Odessa, 1941-1944 – A Case Study of Soviet Territory under Foreign Rule
by Alexander Dallin
with an introduction by Larry Watts
Odessa, 1941-1944 is a comprehensive study of the Romanian administration in Odessa and Transnistria during World War II. It draws a sharp contrast between occupation policies in Odessa and Transnistria, under Romanian administration, and those of Nazi-occupied areas of the Soviet Union. Originally prepared as a Rand Corporation report, it is essential reading for anyone interested in the occupation of Soviet territory during World War II and its consequences.
Alexander Dallin provides a detailed study of the Romanian administration in Transnistria, illustrating important aspects of the development of this Soviet territory after the removal of the Communist system. Dallin argues that “The relative success of the Romanians (in contrast to German-held areas of the USSR) supports the thesis that the specific nature of the occupation policy and behavior mattered a good deal in determining the response of the subject population.” He adds that “the Transnistrian experiment rapidly gained popular confidence through higher living standards and an atmosphere of greater relaxation. The absence of terror and forced labor, and greater opportunities for self-expression, both economic and cultural, go far to explain the overwhelming popular preference for Romanian over German rule.”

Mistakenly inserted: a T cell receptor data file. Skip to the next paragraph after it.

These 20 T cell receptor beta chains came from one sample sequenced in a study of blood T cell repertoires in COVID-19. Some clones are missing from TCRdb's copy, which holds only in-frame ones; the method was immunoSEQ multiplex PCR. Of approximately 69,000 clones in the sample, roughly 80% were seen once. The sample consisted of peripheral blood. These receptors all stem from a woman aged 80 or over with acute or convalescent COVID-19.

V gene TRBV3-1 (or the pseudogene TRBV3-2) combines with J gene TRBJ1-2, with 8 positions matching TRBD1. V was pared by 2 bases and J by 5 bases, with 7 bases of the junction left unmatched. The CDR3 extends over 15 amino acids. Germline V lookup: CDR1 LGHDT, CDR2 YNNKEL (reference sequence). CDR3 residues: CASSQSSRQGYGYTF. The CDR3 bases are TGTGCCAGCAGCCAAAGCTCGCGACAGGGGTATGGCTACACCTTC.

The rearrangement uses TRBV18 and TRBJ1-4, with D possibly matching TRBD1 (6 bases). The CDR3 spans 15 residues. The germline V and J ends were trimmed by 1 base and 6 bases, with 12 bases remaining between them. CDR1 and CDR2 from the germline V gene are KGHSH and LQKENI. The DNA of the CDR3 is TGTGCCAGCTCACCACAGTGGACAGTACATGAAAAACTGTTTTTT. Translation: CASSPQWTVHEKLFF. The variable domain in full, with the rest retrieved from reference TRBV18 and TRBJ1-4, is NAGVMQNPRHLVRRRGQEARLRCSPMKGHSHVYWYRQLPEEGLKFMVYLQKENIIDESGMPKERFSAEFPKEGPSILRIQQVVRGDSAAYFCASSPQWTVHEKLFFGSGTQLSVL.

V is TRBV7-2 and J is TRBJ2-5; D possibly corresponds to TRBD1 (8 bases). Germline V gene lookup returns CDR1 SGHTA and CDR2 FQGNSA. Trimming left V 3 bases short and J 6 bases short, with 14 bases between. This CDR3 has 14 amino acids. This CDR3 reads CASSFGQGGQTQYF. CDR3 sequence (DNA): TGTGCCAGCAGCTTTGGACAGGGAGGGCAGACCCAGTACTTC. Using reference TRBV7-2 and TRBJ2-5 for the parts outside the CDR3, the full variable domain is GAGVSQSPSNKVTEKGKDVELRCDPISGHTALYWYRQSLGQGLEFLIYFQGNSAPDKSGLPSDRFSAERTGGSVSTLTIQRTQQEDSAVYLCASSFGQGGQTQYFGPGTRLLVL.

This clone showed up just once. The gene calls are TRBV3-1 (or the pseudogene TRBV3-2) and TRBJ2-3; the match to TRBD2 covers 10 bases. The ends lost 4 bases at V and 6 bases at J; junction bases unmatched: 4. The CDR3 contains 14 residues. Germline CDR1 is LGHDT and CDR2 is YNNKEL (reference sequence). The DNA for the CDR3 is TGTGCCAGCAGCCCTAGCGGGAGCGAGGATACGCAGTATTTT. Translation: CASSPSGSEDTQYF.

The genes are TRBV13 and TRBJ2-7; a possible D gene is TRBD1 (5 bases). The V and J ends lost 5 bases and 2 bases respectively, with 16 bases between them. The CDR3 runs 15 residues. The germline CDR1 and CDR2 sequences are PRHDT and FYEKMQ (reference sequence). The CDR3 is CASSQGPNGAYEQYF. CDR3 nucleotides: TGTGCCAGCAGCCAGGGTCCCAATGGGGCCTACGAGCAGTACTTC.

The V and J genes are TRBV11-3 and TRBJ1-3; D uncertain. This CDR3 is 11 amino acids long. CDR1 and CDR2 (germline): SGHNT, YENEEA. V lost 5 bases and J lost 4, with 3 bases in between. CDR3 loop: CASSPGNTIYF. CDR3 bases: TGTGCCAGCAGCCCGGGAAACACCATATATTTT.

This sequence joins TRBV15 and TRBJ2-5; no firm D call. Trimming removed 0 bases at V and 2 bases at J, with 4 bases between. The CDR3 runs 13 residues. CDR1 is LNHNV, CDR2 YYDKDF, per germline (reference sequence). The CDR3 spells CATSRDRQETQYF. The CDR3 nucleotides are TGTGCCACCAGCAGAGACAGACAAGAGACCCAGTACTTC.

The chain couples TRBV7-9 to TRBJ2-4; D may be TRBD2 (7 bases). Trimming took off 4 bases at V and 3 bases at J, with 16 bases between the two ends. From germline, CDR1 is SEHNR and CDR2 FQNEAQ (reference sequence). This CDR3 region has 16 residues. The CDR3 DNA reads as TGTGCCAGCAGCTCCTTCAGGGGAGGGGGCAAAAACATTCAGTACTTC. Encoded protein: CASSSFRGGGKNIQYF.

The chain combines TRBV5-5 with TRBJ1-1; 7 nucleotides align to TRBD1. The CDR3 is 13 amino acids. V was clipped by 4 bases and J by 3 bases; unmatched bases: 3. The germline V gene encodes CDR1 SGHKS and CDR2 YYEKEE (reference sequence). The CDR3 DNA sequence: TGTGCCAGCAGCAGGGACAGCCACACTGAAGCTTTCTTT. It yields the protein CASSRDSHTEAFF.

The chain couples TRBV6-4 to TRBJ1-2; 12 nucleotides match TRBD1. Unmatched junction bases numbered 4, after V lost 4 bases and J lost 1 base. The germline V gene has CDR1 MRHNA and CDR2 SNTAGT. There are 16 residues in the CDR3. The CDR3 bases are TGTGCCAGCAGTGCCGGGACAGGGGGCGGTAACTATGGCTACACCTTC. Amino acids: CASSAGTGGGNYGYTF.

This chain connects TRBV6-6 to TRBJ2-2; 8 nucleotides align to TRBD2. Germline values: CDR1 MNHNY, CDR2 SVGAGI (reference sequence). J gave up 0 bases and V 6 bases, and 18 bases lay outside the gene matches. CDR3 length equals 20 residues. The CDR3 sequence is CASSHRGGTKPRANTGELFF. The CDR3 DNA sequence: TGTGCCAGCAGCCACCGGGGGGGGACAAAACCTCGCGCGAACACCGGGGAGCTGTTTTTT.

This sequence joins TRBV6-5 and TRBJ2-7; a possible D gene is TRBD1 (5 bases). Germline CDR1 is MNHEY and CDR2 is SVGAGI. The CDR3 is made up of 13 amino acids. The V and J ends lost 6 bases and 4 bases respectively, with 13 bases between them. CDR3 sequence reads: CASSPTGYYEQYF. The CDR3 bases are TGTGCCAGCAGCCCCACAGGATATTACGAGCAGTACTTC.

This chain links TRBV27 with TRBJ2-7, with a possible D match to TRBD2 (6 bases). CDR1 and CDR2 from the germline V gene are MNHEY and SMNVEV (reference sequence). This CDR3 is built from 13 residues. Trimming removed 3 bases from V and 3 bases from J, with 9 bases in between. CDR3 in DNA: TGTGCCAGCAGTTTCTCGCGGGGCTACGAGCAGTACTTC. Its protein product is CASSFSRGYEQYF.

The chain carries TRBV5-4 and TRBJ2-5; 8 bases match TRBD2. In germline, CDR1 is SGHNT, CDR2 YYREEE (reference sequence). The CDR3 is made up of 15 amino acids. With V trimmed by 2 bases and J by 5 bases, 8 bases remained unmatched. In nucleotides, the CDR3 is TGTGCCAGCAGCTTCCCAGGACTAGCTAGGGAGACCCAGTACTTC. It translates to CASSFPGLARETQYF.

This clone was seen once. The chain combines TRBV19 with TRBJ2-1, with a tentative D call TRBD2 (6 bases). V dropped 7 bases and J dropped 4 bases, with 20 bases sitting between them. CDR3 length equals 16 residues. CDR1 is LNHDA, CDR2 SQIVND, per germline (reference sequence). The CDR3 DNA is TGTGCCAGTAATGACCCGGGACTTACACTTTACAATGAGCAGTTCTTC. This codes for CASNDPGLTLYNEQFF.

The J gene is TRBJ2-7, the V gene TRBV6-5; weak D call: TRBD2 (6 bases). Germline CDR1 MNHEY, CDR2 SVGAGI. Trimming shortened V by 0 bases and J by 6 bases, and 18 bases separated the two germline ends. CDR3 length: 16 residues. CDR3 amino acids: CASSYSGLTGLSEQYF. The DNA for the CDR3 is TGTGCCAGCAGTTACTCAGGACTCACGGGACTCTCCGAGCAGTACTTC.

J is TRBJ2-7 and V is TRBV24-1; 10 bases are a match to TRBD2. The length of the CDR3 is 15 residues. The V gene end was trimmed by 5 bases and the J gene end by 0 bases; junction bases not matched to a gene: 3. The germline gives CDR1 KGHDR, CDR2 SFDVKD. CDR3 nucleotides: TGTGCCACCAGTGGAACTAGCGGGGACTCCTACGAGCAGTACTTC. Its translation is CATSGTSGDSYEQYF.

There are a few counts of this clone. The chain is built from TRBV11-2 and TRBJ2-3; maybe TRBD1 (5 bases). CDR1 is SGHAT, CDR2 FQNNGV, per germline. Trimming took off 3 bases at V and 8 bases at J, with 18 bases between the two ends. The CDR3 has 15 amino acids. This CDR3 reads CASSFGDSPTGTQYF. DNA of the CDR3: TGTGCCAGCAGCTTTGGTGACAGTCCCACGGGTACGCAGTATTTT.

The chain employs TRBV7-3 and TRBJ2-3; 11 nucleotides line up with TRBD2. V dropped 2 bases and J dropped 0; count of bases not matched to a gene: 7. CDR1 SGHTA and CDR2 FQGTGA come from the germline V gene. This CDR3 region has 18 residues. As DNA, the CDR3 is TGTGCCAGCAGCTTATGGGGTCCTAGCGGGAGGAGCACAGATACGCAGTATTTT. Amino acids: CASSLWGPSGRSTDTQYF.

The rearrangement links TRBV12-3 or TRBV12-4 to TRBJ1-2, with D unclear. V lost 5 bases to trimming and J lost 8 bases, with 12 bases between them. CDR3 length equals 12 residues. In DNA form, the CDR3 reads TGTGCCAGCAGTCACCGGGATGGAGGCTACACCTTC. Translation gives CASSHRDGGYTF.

A noted expert in Soviet history, Alexander Dallin (1924-2000) was a former president of the American Association for the Advancement of Slavic Studies and professor emeritus of international history and political science at Stanford University in California. His other books include German Rule in Russia, 1941-1945. The book includes an introduction by Larry L. Watts, an American specialist on the history of Romania during World War II.
Imprint: Center for Romanian Studies
298 pp., 6 x 9 in. (229 x 152 mm), Bibliography, Index
Date of Publication: 1998
Date of Publication: February 23, 2021
Date of Publication: April 6, 2021